BIG Public Records Requests
There have been some pretty incredible Public Records Act (PRA) requests lately – perhaps you have seen the headlines: AG rejects Seattle man’s request for 600 million emails. That request was for all emails, excluding those that require redactions, sent to or from all state agencies over a period of years. It was followed up by a request for all state agency reports and documents. The same requestor had also requested from the University of Washington all records at the university that date back to "the formation of the Earth."
Of course, he doesn't really want all those records. According to other stories about this requestor, he wants public agencies to routinely post all of their emails and other public records on their websites - unless they contain private or confidential information - in the interest of government transparency. A laudable goal, even if it is not currently realistic. But his requests also bring up the issue of huge public records requests, which are now and then made of public agencies in the state and which are not made just to make a point.
Needless to say, Bob Ferguson, the state Attorney General, promptly responded to the request for all state agency emails. He concluded that the request was invalid because it did not seek "identifiable records":
First, your email does not seek "identifiable public records" because state agency emails are not organized, identified, or searchable by classes of "records that need redacting" and "records that do not need redacting." Every email in state government would have to be copied, retained, and reviewed to determine if redaction is needed. This process would require duplication of the entire state email system and suspension of record retention schedules for years.
I assume the requestor here, having made his point, will not challenge the AG's denial in court. But these requests do raise issues regarding whether there are clear limits that can be drawn so jurisdictions know when a requestor has exceeded the bounds of “reasonableness” (a word not found in the PRA) in making requests. Our open government laws are quite broad, and the courts have certainly interpreted the statutes in an expansive way, as is legally required.
MRSC has addressed the issue of “overbroad” requests on numerous occasions. Here is a good summary of the issue, taken from one of our Ask MRSC Q & As:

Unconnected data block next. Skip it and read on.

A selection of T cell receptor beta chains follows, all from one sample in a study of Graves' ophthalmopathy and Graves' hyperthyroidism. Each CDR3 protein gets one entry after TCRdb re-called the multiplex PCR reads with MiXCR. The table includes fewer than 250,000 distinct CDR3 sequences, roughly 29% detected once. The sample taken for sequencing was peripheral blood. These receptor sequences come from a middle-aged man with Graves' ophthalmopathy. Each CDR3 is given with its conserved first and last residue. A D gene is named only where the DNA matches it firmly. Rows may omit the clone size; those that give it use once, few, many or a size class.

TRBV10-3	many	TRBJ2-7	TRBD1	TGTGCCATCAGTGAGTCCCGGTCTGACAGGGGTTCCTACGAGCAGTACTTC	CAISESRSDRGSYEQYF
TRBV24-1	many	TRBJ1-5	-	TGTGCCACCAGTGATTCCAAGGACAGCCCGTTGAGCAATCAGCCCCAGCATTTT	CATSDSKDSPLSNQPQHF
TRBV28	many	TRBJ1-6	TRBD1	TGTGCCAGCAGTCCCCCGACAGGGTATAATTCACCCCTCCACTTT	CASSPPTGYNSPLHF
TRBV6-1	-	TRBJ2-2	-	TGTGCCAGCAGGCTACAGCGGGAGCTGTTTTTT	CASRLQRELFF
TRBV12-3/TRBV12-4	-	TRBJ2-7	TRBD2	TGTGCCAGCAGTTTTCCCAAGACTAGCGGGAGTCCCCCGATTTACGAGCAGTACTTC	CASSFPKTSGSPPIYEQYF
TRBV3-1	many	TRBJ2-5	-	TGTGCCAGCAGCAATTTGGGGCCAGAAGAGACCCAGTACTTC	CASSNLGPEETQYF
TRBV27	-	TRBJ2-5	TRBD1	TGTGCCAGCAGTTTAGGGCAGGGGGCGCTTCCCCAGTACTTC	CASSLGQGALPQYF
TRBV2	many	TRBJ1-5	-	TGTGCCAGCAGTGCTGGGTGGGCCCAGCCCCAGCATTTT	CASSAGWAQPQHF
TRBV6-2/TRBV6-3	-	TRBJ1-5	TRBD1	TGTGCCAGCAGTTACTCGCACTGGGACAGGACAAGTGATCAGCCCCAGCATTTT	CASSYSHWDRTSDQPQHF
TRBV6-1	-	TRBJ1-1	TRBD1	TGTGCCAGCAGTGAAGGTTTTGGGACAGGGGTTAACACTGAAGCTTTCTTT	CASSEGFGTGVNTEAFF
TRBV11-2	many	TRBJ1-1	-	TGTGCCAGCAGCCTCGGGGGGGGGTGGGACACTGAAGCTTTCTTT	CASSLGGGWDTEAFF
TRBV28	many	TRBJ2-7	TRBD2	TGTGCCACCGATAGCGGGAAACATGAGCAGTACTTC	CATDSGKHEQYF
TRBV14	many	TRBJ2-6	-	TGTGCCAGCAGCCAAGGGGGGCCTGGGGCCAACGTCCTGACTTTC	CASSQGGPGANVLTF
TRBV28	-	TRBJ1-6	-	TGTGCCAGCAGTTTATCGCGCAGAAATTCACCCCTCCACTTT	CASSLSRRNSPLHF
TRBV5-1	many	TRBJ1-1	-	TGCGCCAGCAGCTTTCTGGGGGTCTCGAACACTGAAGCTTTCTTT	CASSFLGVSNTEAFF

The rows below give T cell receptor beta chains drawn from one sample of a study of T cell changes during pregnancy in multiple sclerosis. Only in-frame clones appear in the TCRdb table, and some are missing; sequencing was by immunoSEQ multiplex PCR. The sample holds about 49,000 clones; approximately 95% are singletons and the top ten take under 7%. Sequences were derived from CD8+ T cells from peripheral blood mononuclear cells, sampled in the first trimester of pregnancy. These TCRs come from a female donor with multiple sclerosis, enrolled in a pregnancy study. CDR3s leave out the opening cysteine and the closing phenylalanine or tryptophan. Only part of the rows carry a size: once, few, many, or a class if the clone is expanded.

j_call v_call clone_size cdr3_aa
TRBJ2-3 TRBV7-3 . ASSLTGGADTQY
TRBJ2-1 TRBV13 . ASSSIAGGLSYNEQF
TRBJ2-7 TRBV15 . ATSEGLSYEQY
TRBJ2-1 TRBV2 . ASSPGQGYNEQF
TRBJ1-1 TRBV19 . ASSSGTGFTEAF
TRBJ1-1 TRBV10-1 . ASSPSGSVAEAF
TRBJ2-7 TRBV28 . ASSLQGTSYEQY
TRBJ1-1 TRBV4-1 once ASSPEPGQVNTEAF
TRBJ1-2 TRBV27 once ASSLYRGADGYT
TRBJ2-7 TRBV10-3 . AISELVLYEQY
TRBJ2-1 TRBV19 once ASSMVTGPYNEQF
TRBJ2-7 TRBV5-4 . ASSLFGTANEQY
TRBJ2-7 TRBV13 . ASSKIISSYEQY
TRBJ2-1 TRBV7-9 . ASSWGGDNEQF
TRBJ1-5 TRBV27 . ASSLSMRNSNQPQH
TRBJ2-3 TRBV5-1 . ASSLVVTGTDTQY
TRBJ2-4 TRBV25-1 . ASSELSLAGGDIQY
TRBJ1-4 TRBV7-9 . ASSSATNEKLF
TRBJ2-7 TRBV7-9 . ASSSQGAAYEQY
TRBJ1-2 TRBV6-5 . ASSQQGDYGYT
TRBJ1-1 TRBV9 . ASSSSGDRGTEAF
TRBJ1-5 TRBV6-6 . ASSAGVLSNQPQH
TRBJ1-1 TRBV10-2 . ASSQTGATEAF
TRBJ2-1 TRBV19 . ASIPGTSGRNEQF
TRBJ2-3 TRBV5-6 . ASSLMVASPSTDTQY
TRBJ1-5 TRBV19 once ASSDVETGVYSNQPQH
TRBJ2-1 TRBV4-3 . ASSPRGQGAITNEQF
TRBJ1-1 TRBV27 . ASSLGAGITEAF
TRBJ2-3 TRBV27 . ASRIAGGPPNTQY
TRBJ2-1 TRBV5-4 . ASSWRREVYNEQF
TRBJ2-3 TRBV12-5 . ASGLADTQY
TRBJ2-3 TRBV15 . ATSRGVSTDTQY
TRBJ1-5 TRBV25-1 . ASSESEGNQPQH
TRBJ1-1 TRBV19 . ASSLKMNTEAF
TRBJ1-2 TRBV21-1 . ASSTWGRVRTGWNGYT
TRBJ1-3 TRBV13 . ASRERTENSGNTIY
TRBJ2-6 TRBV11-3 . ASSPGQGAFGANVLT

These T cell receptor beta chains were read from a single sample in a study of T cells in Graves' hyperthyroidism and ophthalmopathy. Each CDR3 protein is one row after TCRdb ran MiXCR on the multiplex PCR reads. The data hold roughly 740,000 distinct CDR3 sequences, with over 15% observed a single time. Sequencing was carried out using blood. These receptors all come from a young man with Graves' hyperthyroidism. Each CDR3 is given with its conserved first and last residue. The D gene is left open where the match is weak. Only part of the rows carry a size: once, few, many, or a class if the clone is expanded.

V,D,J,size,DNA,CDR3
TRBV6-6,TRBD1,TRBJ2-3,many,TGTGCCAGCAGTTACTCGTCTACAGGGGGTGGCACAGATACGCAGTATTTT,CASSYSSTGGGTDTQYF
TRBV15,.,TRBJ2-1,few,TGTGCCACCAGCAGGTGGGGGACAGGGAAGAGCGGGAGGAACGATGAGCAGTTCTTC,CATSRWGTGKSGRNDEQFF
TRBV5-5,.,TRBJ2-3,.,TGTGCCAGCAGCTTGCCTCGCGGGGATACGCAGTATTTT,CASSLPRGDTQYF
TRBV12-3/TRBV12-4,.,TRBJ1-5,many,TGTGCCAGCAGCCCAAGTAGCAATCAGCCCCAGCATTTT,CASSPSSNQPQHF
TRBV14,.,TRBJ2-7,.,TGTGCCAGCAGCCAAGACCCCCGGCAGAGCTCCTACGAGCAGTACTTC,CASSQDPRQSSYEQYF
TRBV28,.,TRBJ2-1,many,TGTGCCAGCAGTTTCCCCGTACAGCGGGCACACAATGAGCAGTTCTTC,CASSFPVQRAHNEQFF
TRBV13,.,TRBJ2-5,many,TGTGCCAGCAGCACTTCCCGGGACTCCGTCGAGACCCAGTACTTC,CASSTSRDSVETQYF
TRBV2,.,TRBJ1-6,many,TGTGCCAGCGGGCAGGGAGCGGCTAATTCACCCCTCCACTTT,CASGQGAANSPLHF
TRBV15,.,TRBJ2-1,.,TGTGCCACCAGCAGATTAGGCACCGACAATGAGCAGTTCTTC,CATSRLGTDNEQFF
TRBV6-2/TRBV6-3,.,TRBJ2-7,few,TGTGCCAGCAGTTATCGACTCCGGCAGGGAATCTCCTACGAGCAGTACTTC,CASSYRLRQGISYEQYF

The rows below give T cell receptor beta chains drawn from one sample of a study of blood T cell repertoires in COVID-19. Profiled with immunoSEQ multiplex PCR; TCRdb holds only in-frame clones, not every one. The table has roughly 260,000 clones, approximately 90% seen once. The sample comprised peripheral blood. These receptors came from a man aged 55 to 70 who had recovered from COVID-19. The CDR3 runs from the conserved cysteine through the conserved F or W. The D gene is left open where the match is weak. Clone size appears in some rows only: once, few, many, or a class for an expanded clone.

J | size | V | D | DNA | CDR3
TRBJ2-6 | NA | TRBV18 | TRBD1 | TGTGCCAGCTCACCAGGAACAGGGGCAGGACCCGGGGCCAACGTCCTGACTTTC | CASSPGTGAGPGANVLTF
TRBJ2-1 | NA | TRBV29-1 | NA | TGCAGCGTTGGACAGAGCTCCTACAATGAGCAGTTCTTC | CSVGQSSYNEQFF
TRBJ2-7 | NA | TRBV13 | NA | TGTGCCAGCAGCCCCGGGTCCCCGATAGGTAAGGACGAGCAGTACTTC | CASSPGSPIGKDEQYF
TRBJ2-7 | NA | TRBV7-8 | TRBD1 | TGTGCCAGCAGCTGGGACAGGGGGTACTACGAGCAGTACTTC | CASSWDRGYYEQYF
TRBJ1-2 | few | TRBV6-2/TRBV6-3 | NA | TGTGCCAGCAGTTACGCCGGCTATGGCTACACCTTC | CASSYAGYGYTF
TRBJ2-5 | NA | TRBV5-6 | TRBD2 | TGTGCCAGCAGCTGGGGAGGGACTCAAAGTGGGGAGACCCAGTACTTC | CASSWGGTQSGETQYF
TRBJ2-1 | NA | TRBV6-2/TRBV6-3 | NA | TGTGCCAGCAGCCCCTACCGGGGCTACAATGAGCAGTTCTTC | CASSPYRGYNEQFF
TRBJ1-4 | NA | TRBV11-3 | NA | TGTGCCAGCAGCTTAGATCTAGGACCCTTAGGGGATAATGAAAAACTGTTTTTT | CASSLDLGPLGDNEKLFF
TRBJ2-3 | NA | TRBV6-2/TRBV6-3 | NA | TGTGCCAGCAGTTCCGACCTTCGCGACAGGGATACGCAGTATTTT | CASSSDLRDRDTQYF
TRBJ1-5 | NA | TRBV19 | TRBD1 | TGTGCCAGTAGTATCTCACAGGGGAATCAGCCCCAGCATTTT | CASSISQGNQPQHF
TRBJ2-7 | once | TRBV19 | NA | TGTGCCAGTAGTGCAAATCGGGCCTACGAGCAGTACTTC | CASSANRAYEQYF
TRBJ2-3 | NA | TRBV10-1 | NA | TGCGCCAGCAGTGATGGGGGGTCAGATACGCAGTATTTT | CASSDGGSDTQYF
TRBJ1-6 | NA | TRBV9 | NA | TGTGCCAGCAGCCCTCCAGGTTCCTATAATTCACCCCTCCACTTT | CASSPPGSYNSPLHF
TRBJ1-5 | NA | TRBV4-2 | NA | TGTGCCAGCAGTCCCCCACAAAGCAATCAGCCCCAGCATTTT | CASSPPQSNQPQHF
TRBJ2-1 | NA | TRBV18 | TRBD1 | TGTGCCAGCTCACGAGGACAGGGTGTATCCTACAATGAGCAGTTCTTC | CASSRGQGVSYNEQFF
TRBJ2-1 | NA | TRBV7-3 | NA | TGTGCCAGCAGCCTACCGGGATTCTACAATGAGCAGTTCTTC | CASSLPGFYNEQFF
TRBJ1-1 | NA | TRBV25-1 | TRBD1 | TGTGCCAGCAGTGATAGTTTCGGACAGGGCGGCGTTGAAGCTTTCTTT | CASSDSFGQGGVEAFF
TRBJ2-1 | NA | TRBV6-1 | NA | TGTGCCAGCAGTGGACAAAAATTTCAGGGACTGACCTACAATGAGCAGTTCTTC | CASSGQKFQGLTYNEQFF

The idea that a public records request can be denied because it is overbroad was established in case law, though it was subsequently repudiated in the Public Records Act (PRA). In Hangartner v. City of Seattle, 151 Wn.2d 439, 448 (2004), the state Supreme Court, addressing a challenge to a PRA request to inspect all of an agency's records, held as follows:
In response to the Hangartner decision, the Legislature in 2005 amended RCW 42.56.080 by adding that "Agencies shall not deny a request for identifiable public records solely on the basis that the request is overbroad." The state attorney general's office, in its "Model Rules for Public Disclosure," is a bit more helpful; WAC 44-14-04002(3) states:
We agree with the Court of Appeals that a government agency need not comply with an overbroad request. We reach that determination because if a requesting party could meet the PDA's [Public Disclosure Act, as it was then named] requirement of identifying the desired documents by requesting all of an agency's documents, the identification requirement would be essentially meaningless. We will not interpret a statute in a manner that leads to an absurd result. State v. J.P., 149 Wn.2d 444, 450, 69 P.3d 318 (2003). The PDA was enacted to allow the public access to government documents once agencies are allowed the opportunity to determine if the requested documents are exempt from disclosure; it was not enacted to facilitate unbridled searches of an agency's property. We hold, therefore, as did the Court of Appeals in Wood, that a proper request under the PDA must identify with reasonable clarity those documents that are desired, and a party cannot satisfy this requirement by simply requesting all of an agency's documents.
"Overbroad" requests. An agency cannot "deny a request for identifiable public records based solely on the basis that the request is overbroad." RCW 42.17.270/42.56.080. However, if such a request is not for identifiable records or otherwise is not proper, the request can still be denied. When confronted with a request that is unclear, an agency should seek clarification.
So, if a person asks to inspect and/or copy a huge number of records - and is not trying simply to make a point - a public agency will have to comply with the request if it is for "identifiable" records. But, there are strategies that may be employed to more efficiently deal with such a request. See, for example, Handling Vague & Complex Public Records Requests: Developing Your Plan of Attack, by Sandra Di Vittorio, MRSC Insight, 3/1/2013.
The purpose of this provision is to allow requestors to obtain records in installments as they are assembled and to allow agencies to provide records in logical batches. The provision is also designed to allow an agency to only assemble the first installment and then see if the requestor claims or reviews it before assembling the next installments.
It will likely never be an easy process to respond to a huge public records request, at least not until there is a technically feasible method for an agency to put most or all of its records on its website, while protecting information in those records that is confidential or private - yes, the apparent goal of the requestor who made the requests that prompted this blog post. Again, it's a laudable goal, but not one that agencies can reasonably achieve at present.
Photo courtesy of Angela M. O.
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